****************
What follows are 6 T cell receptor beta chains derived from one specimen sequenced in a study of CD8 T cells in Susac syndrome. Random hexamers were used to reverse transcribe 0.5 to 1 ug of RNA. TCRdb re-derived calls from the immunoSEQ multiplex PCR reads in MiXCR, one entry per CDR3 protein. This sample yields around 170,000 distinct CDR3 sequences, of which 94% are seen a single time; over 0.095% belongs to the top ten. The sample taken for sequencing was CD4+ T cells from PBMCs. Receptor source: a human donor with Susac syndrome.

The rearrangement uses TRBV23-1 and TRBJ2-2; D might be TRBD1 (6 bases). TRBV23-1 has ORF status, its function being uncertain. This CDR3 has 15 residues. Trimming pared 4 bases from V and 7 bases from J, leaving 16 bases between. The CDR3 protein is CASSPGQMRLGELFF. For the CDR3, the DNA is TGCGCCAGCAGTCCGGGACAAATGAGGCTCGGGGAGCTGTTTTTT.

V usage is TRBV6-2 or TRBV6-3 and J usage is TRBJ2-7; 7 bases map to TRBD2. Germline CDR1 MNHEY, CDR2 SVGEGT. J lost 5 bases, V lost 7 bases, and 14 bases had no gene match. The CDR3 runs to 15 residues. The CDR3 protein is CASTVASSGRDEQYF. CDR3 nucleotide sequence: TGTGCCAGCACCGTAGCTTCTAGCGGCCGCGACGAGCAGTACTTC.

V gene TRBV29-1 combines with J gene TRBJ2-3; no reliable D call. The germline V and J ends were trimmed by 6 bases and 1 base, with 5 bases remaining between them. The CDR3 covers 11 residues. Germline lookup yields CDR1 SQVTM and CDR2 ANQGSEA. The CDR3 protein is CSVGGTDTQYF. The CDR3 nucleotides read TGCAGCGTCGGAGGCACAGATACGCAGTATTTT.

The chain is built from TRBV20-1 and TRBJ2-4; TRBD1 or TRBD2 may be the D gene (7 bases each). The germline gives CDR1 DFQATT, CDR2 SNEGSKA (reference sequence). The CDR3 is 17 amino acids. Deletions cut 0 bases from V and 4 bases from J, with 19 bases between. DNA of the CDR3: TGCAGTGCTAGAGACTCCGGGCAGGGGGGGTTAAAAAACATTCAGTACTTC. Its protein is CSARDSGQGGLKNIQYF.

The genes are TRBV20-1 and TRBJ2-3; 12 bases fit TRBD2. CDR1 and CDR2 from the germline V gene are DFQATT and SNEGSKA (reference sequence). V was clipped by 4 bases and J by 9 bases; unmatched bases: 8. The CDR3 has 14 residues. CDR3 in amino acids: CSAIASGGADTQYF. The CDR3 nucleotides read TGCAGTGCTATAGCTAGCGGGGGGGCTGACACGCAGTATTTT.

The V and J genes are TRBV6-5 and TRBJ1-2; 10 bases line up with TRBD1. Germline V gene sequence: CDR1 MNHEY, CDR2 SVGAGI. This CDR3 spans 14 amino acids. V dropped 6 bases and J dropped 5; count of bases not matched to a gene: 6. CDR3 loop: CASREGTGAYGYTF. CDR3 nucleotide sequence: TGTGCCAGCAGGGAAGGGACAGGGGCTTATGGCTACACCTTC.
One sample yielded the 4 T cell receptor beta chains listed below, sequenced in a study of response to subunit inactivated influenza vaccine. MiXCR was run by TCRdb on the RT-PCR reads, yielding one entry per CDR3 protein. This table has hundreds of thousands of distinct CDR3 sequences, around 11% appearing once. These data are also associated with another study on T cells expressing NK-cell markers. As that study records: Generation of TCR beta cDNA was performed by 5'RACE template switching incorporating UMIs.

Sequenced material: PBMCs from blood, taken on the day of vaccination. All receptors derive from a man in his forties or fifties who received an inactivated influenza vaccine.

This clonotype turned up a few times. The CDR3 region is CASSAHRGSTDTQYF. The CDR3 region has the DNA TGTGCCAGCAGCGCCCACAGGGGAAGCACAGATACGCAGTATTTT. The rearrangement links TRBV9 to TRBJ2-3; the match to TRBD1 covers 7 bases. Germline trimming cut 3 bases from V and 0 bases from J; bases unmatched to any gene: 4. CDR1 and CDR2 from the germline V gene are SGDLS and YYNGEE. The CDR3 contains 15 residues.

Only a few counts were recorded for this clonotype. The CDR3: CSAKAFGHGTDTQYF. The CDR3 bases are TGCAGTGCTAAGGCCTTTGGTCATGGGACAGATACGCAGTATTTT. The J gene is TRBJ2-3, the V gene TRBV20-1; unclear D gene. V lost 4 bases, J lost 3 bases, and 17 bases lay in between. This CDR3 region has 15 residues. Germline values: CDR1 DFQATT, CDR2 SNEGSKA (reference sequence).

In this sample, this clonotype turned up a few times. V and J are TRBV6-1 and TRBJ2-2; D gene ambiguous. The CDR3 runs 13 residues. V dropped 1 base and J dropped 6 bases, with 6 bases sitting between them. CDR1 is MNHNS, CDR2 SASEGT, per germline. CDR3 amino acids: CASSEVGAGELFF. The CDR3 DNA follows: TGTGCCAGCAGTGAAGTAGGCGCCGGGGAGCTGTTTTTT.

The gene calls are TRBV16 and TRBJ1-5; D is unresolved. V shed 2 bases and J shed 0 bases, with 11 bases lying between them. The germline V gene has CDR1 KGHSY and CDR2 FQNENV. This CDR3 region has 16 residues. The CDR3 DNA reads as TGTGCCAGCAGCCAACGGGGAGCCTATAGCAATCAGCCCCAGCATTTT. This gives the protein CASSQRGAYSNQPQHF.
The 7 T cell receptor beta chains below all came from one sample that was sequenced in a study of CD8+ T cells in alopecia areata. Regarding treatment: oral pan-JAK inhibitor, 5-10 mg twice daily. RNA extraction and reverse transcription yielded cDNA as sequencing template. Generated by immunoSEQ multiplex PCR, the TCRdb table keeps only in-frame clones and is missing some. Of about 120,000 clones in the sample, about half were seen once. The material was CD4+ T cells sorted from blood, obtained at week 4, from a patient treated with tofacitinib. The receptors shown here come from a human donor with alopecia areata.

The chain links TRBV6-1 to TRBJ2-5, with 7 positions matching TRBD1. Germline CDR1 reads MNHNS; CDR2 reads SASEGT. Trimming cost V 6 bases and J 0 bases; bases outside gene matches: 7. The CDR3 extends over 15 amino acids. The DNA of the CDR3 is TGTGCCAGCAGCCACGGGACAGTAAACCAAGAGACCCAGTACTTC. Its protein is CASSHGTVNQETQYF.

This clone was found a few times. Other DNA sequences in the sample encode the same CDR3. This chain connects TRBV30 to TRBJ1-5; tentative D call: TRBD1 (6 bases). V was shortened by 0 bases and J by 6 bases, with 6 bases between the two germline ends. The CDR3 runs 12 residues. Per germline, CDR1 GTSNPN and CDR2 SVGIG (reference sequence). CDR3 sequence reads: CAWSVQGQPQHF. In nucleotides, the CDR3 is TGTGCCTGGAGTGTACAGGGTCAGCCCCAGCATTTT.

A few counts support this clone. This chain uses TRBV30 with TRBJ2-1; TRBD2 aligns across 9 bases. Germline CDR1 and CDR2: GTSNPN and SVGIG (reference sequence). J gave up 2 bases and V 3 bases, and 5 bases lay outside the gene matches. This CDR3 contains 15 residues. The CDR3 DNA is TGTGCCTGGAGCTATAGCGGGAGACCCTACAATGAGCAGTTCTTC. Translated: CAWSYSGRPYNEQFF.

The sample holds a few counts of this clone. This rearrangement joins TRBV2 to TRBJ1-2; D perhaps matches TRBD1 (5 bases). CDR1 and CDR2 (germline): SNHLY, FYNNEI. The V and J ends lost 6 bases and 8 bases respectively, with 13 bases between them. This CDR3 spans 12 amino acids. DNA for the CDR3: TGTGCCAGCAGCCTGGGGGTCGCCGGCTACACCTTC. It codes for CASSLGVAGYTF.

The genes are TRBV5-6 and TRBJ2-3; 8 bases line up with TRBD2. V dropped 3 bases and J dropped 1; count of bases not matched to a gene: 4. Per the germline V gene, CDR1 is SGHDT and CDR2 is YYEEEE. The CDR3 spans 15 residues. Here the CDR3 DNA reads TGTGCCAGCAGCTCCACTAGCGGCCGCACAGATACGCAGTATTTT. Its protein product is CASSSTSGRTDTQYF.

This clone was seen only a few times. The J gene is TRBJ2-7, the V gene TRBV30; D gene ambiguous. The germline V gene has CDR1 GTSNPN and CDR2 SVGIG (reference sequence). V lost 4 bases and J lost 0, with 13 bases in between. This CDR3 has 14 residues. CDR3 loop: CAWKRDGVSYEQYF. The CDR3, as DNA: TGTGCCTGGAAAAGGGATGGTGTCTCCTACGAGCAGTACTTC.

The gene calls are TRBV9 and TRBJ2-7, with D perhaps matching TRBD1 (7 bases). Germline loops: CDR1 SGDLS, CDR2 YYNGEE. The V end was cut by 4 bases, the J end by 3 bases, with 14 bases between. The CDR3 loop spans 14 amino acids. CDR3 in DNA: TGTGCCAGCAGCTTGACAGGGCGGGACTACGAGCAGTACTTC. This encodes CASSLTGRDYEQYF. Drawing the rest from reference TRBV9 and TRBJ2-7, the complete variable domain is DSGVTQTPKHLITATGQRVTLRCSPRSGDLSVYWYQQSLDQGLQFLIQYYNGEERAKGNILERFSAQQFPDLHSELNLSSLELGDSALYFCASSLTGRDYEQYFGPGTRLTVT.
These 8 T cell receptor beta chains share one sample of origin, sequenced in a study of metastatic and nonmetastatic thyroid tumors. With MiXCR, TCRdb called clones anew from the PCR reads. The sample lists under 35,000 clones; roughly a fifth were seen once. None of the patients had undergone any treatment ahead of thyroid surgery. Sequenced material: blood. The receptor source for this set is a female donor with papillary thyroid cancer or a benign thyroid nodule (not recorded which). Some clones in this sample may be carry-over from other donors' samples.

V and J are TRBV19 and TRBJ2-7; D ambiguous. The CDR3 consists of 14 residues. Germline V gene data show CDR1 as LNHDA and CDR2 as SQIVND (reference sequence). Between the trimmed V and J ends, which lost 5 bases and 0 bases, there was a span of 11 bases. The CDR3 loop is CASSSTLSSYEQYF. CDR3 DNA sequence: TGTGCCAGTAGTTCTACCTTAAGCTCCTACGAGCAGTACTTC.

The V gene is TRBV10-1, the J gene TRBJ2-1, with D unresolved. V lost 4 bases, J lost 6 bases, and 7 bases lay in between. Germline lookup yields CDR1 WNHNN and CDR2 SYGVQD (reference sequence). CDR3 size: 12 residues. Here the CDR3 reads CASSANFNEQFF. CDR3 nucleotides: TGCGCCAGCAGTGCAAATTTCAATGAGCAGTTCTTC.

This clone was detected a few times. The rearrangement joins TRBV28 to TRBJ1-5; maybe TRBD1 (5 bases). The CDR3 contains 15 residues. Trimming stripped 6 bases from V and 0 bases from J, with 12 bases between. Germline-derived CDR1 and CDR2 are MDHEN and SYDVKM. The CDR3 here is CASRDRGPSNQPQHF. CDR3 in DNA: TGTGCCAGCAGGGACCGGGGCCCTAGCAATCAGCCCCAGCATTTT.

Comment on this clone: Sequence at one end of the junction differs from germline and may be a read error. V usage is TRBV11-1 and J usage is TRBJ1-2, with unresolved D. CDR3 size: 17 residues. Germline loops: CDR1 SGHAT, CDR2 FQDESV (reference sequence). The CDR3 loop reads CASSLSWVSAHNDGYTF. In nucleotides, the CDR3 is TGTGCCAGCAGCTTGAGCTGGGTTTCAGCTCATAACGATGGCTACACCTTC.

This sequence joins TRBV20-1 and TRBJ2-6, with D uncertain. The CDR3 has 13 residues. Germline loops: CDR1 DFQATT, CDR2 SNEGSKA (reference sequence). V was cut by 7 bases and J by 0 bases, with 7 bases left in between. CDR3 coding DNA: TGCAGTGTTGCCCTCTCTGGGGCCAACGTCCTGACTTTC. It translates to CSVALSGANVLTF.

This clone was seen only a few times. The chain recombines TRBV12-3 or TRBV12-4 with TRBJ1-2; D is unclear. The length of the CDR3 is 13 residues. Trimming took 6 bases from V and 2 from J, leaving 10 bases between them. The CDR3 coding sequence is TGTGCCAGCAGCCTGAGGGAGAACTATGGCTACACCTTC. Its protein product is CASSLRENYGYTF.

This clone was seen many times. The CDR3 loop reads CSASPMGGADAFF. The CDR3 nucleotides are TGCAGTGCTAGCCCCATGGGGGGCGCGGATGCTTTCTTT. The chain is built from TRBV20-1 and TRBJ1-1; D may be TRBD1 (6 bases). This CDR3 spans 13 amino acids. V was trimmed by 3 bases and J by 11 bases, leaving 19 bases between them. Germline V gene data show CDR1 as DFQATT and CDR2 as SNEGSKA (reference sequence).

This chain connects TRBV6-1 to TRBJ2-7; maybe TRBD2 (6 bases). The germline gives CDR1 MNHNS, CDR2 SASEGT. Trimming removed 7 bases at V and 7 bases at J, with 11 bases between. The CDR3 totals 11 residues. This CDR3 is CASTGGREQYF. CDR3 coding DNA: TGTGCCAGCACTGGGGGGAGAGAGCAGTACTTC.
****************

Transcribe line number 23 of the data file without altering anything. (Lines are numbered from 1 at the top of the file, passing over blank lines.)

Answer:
V and J are TRBV19 and TRBJ2-7; D ambiguous. The CDR3 consists of 14 residues. Germline V gene data show CDR1 as LNHDA and CDR2 as SQIVND (reference sequence). Between the trimmed V and J ends, which lost 5 bases and 0 bases, there was a span of 11 bases. The CDR3 loop is CASSSTLSSYEQYF. CDR3 DNA sequence: TGTGCCAGTAGTTCTACCTTAAGCTCCTACGAGCAGTACTTC.